Dick Cheney: the nation’s best protected author
Word that Mr. Cheney will continue to have a Secret Service detail for at least another six months came in a story Tuesday by New York Daily News Washington Bureau Chief Tom DeFrank and correspondent Gordon Meek.
By law, former vice presidents receive six months of Secret Service protection after they leave office and can request an extension if they feel threatened. Cheney made the request, which was approved by President Obama. The formal order to keep Cheney under the Secret Service’s watchful eye was signed by Homeland Security Secretary Janet Napolitano. The Secret Service is part of her sprawling department.
Former President George W. Bush will be under Secret Service protection for 10 years from the day he left the White House. Until recently, former presidents had Secret Service protection for life. But under legislation passed in 1997, a 10-year limit was put in place by Congress to hold down the heavy costs of around-the-clock security. The 10-year limit does not apply to President Clinton who was in office when the new law was passed.
Safe while writing
Cheney is at work on a book that is slated to appear in Spring 2011. It is the first book he has written, although he has been the subject of numerous tomes, several of them unfriendly.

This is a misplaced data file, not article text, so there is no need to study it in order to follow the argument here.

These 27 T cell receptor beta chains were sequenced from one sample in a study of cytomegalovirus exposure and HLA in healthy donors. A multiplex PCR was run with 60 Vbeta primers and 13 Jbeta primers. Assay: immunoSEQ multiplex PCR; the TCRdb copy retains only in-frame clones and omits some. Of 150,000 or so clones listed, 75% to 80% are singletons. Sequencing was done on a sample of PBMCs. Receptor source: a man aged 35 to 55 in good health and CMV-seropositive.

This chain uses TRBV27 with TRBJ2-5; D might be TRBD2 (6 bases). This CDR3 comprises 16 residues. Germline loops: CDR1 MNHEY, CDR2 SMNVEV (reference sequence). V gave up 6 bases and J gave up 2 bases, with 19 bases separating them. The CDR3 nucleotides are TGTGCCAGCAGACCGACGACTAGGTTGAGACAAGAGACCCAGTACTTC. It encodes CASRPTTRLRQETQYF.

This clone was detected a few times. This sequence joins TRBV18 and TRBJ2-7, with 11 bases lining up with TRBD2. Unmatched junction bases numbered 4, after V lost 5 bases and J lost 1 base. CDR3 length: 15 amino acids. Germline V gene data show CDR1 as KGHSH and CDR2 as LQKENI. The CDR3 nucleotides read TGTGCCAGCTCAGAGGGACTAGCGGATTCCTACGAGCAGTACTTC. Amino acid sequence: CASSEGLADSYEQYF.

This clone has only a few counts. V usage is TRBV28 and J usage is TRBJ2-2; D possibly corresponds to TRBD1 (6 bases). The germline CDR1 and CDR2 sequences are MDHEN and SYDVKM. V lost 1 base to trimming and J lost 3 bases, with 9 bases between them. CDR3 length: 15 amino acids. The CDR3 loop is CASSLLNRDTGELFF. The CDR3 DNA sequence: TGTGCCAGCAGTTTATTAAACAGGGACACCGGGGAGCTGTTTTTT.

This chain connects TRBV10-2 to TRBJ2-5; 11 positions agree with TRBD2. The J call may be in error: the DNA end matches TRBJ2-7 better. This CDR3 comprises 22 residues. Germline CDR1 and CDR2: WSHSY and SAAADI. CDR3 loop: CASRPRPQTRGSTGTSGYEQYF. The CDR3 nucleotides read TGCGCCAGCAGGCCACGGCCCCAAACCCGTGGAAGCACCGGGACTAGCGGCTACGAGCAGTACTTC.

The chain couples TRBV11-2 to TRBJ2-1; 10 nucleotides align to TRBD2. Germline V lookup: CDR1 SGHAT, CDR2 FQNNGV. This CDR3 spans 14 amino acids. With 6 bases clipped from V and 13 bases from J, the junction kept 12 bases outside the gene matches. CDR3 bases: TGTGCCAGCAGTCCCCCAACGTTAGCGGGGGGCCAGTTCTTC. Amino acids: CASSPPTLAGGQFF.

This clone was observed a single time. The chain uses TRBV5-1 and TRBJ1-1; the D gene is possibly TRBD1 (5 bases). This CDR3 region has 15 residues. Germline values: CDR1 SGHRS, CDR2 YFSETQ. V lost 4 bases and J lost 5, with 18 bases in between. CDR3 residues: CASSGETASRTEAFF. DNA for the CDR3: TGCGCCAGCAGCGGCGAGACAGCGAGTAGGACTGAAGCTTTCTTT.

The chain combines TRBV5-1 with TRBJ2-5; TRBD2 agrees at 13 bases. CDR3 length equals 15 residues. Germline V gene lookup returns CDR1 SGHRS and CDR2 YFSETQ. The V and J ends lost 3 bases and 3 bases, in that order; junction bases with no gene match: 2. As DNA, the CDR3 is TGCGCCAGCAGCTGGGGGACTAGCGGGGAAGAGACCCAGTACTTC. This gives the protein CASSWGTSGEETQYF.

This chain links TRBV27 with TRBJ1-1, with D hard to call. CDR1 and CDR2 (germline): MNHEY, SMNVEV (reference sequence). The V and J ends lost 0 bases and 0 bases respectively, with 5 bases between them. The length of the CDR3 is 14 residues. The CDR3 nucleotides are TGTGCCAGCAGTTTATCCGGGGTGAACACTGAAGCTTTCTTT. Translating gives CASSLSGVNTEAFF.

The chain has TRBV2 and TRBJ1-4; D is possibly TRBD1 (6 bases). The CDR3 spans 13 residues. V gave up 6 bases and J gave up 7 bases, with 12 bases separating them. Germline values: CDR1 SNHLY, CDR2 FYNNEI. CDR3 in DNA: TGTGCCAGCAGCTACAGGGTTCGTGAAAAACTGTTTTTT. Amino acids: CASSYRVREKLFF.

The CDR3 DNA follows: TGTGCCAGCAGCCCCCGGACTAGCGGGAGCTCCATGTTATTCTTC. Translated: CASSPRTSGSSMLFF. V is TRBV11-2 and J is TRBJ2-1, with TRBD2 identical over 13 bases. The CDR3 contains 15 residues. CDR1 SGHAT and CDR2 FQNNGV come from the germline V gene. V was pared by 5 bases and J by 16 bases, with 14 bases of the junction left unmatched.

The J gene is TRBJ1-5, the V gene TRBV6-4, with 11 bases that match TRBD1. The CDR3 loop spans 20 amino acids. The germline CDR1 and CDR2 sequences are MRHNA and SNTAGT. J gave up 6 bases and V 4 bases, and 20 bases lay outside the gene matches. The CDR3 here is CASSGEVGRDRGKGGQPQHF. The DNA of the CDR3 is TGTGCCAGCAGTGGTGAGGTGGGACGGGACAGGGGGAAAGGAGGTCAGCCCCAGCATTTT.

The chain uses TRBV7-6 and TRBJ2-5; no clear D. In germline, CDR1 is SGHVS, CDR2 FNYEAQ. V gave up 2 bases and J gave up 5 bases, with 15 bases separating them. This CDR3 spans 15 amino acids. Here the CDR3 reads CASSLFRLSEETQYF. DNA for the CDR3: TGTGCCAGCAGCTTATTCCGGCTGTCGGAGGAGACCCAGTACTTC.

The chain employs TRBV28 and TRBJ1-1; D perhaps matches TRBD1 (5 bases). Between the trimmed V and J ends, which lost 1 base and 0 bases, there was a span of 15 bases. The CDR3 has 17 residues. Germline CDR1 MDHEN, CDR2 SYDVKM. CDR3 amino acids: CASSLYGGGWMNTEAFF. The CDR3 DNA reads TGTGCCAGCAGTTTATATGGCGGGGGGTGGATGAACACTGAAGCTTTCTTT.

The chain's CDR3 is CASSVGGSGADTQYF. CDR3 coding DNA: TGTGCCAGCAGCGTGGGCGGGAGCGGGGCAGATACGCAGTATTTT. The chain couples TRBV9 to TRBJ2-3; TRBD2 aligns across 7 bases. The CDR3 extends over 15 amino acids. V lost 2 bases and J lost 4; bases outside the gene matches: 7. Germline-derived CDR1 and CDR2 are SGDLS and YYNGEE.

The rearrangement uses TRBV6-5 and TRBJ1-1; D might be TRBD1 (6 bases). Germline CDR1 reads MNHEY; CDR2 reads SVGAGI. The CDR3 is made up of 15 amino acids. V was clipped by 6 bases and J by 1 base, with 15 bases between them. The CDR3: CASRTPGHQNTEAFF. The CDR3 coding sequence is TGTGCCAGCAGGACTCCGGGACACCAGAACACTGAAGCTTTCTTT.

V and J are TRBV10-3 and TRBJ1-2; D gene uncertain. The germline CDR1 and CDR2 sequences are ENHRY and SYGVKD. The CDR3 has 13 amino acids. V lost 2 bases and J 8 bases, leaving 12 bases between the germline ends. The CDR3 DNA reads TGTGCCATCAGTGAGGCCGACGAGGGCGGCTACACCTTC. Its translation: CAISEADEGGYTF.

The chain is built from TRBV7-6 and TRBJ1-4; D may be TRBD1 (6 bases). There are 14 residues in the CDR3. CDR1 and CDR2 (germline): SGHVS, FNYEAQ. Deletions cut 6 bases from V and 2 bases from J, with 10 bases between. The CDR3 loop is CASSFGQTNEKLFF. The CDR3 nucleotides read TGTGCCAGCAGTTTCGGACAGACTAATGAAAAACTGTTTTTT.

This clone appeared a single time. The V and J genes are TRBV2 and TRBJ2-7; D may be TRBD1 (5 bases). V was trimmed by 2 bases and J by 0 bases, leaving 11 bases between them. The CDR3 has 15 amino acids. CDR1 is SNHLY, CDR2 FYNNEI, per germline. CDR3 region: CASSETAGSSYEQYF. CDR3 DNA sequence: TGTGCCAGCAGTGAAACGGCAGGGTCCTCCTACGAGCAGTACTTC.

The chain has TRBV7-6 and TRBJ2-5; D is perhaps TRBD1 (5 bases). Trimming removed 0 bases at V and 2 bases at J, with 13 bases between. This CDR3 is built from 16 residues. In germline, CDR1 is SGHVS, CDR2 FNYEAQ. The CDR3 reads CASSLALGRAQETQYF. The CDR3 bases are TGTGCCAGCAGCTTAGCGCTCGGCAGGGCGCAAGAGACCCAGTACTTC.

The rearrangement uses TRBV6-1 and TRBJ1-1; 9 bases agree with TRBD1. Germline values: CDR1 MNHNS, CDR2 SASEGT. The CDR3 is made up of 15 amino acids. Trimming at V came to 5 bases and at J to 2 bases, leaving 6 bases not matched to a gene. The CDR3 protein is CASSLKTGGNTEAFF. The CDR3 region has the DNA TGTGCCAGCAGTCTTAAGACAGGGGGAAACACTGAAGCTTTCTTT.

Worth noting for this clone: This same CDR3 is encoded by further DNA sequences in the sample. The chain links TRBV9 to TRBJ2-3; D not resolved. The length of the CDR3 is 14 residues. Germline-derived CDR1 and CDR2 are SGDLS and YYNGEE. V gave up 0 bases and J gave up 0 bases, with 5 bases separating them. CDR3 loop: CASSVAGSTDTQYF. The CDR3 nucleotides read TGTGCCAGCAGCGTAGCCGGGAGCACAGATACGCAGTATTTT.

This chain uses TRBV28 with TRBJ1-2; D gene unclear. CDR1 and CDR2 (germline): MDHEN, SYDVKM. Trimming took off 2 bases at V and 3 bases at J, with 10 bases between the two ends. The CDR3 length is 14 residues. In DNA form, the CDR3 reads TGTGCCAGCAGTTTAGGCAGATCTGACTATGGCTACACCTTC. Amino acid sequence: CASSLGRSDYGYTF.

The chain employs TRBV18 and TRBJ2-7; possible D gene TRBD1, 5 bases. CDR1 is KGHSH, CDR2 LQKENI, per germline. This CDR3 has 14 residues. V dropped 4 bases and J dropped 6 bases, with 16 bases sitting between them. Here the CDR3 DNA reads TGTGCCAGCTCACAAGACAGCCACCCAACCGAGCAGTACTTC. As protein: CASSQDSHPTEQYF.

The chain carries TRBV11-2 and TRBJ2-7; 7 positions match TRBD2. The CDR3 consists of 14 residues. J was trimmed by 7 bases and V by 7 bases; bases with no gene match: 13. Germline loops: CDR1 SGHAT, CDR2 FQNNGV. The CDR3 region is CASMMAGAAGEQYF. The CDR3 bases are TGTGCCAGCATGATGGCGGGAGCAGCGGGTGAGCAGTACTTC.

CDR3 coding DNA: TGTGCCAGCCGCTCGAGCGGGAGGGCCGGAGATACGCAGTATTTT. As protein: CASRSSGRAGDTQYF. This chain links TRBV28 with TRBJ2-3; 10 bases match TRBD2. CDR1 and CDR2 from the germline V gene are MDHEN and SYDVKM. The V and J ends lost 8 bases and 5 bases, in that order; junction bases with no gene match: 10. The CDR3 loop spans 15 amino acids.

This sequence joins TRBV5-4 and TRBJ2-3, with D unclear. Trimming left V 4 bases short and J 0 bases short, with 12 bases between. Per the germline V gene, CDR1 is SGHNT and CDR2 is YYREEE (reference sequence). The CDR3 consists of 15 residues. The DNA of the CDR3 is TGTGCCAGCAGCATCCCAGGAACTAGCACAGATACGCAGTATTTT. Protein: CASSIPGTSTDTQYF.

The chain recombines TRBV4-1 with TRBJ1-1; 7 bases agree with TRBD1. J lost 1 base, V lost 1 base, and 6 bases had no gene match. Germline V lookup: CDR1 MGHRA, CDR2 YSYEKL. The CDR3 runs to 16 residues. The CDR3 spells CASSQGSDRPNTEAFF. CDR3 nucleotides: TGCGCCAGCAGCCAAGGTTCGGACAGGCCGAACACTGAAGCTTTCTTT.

In June, Cheney told the Associated Press that, “I am persuaded there are a lot of interesting stories that ought to be told. I want my grandkids, 20 or 30 years from now, to be able to read it and understand what I did and why I did it.” Before his service as vice president, Cheney had been President Ford’s chief of staff, a member of Congress, Secretary of Defense, and chief executive of Halliburton Corporation.
The former vice president’s memoirs are being published by Simon & Schuster’s Threshold Editions brand. Mary Matalin, a long-time Republican strategist and Cheney friend, is editor in chief of Thresholds. She is married to Democratic strategist James Carville.